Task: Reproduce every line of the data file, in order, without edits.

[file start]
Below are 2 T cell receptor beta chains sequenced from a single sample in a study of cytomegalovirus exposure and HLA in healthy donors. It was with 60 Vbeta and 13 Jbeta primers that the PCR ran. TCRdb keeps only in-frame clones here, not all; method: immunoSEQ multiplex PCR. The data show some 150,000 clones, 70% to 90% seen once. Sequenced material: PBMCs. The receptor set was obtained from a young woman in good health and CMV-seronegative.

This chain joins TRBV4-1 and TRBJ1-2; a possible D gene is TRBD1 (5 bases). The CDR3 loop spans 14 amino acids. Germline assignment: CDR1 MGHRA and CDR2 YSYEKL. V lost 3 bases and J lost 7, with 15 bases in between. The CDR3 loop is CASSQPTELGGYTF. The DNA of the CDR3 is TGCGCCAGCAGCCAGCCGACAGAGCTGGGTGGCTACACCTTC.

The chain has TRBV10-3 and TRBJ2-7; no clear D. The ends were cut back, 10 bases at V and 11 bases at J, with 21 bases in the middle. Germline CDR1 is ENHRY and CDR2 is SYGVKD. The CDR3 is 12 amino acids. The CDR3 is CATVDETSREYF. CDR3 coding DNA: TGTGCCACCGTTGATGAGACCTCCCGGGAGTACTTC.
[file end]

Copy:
Below are 2 T cell receptor beta chains sequenced from a single sample in a study of cytomegalovirus exposure and HLA in healthy donors. It was with 60 Vbeta and 13 Jbeta primers that the PCR ran. TCRdb keeps only in-frame clones here, not all; method: immunoSEQ multiplex PCR. The data show some 150,000 clones, 70% to 90% seen once. Sequenced material: PBMCs. The receptor set was obtained from a young woman in good health and CMV-seronegative.

This chain joins TRBV4-1 and TRBJ1-2; a possible D gene is TRBD1 (5 bases). The CDR3 loop spans 14 amino acids. Germline assignment: CDR1 MGHRA and CDR2 YSYEKL. V lost 3 bases and J lost 7, with 15 bases in between. The CDR3 loop is CASSQPTELGGYTF. The DNA of the CDR3 is TGCGCCAGCAGCCAGCCGACAGAGCTGGGTGGCTACACCTTC.

The chain has TRBV10-3 and TRBJ2-7; no clear D. The ends were cut back, 10 bases at V and 11 bases at J, with 21 bases in the middle. Germline CDR1 is ENHRY and CDR2 is SYGVKD. The CDR3 is 12 amino acids. The CDR3 is CATVDETSREYF. CDR3 coding DNA: TGTGCCACCGTTGATGAGACCTCCCGGGAGTACTTC.